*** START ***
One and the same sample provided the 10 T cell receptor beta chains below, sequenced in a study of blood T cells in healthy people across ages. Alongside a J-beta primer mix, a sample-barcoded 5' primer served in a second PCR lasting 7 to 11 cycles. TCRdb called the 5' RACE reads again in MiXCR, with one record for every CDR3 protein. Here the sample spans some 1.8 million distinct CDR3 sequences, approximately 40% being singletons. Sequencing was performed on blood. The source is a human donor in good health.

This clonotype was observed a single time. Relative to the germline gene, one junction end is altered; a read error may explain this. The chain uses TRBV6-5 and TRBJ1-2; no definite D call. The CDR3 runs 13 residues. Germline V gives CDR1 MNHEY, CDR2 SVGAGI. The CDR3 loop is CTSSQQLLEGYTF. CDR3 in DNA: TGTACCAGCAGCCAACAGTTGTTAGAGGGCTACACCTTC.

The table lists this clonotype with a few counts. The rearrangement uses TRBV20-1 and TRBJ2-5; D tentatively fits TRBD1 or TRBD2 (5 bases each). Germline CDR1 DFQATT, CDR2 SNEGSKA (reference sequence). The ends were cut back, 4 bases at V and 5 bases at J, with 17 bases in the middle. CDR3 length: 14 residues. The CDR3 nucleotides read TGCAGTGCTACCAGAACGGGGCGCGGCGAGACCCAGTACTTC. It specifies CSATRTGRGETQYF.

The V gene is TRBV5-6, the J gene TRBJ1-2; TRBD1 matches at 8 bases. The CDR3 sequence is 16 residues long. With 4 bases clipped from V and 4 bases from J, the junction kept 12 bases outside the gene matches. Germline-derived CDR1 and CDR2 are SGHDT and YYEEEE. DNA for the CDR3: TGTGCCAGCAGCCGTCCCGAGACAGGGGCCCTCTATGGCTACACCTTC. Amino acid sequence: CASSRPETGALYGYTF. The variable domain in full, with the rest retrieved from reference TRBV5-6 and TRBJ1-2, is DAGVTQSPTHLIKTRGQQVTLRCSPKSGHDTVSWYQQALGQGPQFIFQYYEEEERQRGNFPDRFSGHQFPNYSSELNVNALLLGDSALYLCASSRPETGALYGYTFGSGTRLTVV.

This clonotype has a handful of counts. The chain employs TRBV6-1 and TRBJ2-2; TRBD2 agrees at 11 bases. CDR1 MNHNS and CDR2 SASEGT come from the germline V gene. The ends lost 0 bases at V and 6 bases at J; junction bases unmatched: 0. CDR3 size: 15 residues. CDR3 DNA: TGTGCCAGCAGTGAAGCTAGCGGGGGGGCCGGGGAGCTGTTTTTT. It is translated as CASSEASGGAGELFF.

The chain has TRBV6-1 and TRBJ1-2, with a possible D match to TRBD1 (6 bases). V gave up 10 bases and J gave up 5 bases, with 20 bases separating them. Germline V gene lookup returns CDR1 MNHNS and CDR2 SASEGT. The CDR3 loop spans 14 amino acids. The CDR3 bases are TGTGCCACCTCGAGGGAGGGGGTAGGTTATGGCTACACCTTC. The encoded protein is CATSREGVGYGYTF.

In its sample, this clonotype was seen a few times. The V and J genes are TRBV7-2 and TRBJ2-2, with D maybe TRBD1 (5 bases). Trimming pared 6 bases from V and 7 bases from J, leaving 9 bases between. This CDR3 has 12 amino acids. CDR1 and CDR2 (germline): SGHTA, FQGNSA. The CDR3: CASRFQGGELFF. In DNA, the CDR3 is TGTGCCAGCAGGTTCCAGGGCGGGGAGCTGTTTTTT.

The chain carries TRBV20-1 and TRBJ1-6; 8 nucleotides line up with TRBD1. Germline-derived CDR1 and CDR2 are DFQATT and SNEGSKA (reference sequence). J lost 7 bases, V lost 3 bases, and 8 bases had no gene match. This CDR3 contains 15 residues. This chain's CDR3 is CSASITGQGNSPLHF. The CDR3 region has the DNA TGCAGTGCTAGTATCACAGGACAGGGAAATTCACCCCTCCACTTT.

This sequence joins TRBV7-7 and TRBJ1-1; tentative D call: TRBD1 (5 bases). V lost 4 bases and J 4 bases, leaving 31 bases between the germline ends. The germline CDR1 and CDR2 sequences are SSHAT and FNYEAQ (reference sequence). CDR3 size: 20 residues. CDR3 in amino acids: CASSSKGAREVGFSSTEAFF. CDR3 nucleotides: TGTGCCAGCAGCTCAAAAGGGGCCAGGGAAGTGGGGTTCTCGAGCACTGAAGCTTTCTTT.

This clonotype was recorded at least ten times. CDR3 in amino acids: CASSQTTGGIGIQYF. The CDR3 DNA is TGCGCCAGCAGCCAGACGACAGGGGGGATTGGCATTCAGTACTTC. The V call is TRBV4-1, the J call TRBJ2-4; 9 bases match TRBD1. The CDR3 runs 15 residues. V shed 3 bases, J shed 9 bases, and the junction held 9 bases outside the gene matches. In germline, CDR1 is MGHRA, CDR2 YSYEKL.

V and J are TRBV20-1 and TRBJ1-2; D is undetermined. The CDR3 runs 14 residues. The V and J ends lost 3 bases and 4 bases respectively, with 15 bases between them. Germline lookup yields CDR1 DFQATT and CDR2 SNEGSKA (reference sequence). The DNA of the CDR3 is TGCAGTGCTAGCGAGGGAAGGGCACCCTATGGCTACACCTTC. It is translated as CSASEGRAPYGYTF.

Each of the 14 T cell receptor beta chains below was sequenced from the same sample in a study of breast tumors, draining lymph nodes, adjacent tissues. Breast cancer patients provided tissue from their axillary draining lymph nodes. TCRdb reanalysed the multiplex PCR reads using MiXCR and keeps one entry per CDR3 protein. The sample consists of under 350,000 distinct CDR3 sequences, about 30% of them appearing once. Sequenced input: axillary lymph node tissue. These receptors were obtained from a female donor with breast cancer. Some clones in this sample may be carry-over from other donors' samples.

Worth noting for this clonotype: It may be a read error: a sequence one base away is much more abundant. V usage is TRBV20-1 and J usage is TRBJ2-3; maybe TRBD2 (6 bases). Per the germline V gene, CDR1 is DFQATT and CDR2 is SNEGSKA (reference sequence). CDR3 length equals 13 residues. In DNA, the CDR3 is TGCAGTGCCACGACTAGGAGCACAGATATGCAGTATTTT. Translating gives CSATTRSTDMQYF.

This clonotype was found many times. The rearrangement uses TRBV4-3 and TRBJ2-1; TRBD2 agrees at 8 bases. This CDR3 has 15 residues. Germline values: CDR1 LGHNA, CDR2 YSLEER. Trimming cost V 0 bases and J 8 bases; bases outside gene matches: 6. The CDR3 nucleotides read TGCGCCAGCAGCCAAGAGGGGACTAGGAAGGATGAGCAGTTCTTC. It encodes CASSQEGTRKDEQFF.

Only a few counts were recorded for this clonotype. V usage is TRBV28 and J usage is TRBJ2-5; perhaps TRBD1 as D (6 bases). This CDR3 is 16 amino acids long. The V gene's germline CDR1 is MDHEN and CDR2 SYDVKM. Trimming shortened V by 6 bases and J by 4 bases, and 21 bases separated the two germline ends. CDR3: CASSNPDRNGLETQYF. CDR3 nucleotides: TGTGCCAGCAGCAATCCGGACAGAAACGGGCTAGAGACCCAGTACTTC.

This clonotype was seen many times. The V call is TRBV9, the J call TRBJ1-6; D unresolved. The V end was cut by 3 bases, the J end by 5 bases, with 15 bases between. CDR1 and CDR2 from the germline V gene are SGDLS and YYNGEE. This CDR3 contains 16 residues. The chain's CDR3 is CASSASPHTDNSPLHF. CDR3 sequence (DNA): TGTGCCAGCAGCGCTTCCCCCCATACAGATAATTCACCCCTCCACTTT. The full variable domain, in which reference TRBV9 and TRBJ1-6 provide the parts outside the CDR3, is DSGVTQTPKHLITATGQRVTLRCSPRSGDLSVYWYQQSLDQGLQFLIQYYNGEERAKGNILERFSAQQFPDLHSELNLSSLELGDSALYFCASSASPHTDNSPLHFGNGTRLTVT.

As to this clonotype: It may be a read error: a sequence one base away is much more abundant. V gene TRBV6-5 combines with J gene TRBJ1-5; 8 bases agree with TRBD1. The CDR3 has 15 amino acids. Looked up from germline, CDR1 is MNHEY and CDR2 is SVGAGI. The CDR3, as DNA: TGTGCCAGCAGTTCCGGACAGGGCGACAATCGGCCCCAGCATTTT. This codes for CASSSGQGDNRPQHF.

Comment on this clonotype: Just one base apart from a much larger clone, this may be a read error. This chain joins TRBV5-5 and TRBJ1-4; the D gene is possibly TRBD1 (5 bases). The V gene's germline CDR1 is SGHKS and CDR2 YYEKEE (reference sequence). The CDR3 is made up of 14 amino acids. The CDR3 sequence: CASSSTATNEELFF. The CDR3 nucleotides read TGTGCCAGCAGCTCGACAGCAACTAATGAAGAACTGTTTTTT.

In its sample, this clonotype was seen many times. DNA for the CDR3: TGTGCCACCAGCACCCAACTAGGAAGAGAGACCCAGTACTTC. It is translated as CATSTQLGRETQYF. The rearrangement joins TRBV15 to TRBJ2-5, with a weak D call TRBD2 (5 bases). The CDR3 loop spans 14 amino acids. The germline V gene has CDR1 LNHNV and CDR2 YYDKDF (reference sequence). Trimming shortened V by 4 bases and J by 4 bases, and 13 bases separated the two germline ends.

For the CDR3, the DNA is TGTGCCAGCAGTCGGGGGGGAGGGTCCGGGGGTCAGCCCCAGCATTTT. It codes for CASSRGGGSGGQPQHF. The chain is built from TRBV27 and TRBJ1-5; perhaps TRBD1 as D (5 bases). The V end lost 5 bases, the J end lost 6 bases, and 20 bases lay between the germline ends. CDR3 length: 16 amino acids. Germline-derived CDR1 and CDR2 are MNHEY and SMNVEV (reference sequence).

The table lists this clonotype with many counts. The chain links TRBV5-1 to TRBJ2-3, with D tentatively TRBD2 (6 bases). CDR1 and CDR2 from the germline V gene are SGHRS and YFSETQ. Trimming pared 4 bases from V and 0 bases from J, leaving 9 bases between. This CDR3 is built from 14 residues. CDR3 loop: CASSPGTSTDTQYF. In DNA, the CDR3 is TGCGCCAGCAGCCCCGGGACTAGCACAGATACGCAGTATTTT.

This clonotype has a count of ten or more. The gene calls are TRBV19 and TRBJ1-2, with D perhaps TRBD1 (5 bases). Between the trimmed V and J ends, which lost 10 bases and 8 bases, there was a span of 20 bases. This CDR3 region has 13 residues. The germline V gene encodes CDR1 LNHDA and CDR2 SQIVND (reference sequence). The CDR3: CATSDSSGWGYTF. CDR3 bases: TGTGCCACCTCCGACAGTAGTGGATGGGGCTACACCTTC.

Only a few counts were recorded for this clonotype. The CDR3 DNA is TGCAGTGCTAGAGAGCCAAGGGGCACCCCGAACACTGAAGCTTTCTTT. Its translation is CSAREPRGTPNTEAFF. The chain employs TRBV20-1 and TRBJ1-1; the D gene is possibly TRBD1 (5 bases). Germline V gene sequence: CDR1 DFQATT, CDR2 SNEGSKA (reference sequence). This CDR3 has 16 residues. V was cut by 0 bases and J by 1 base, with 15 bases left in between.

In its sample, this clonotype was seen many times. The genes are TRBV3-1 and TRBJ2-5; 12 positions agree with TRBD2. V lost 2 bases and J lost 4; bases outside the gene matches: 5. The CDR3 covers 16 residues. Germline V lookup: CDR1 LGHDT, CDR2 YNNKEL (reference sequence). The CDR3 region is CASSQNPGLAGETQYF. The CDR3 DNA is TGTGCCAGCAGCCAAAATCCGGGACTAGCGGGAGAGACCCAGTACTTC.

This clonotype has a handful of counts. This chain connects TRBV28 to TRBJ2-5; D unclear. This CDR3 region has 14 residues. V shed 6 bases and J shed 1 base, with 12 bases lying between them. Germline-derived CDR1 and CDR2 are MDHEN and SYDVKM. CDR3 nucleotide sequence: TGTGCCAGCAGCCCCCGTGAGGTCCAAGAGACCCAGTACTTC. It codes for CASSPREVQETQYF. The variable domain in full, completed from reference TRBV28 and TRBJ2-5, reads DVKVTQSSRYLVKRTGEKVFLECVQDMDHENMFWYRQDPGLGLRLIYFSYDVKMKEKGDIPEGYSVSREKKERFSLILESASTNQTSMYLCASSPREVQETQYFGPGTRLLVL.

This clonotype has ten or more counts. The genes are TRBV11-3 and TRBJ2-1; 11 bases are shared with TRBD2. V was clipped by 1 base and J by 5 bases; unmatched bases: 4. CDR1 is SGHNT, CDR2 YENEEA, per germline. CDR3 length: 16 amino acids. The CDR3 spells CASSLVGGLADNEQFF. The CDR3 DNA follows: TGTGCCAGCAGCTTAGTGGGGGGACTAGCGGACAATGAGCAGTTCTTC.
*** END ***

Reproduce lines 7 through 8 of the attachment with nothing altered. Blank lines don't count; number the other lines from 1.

In its sample, this clonotype was seen a few times. The V and J genes are TRBV7-2 and TRBJ2-2, with D maybe TRBD1 (5 bases). Trimming pared 6 bases from V and 7 bases from J, leaving 9 bases between. This CDR3 has 12 amino acids. CDR1 and CDR2 (germline): SGHTA, FQGNSA. The CDR3: CASRFQGGELFF. In DNA, the CDR3 is TGTGCCAGCAGGTTCCAGGGCGGGGAGCTGTTTTTT.

The chain carries TRBV20-1 and TRBJ1-6; 8 nucleotides line up with TRBD1. Germline-derived CDR1 and CDR2 are DFQATT and SNEGSKA (reference sequence). J lost 7 bases, V lost 3 bases, and 8 bases had no gene match. This CDR3 contains 15 residues. This chain's CDR3 is CSASITGQGNSPLHF. The CDR3 region has the DNA TGCAGTGCTAGTATCACAGGACAGGGAAATTCACCCCTCCACTTT.